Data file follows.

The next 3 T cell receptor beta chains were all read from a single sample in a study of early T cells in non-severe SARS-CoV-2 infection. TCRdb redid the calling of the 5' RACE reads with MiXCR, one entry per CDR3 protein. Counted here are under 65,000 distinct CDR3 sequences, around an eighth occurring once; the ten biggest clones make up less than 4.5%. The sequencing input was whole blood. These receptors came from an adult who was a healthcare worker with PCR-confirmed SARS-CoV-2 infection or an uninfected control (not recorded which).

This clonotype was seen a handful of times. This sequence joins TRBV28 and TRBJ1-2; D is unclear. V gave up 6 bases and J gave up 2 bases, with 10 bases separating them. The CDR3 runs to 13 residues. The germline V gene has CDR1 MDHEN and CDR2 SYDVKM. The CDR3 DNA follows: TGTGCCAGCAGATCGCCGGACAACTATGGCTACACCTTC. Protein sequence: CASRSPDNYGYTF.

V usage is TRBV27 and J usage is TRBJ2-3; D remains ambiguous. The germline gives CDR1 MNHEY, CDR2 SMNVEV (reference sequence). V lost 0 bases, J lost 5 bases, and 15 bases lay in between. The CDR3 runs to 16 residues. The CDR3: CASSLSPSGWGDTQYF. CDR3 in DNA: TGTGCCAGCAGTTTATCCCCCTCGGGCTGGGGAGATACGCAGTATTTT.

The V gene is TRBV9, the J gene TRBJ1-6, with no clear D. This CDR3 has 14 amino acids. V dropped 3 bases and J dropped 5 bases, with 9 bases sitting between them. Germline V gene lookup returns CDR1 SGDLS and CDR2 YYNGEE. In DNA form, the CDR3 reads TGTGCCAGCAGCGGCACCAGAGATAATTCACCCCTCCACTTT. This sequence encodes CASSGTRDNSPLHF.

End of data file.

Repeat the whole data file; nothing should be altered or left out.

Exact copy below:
The next 3 T cell receptor beta chains were all read from a single sample in a study of early T cells in non-severe SARS-CoV-2 infection. TCRdb redid the calling of the 5' RACE reads with MiXCR, one entry per CDR3 protein. Counted here are under 65,000 distinct CDR3 sequences, around an eighth occurring once; the ten biggest clones make up less than 4.5%. The sequencing input was whole blood. These receptors came from an adult who was a healthcare worker with PCR-confirmed SARS-CoV-2 infection or an uninfected control (not recorded which).

This clonotype was seen a handful of times. This sequence joins TRBV28 and TRBJ1-2; D is unclear. V gave up 6 bases and J gave up 2 bases, with 10 bases separating them. The CDR3 runs to 13 residues. The germline V gene has CDR1 MDHEN and CDR2 SYDVKM. The CDR3 DNA follows: TGTGCCAGCAGATCGCCGGACAACTATGGCTACACCTTC. Protein sequence: CASRSPDNYGYTF.

V usage is TRBV27 and J usage is TRBJ2-3; D remains ambiguous. The germline gives CDR1 MNHEY, CDR2 SMNVEV (reference sequence). V lost 0 bases, J lost 5 bases, and 15 bases lay in between. The CDR3 runs to 16 residues. The CDR3: CASSLSPSGWGDTQYF. CDR3 in DNA: TGTGCCAGCAGTTTATCCCCCTCGGGCTGGGGAGATACGCAGTATTTT.

The V gene is TRBV9, the J gene TRBJ1-6, with no clear D. This CDR3 has 14 amino acids. V dropped 3 bases and J dropped 5 bases, with 9 bases sitting between them. Germline V gene lookup returns CDR1 SGDLS and CDR2 YYNGEE. In DNA form, the CDR3 reads TGTGCCAGCAGCGGCACCAGAGATAATTCACCCCTCCACTTT. This sequence encodes CASSGTRDNSPLHF.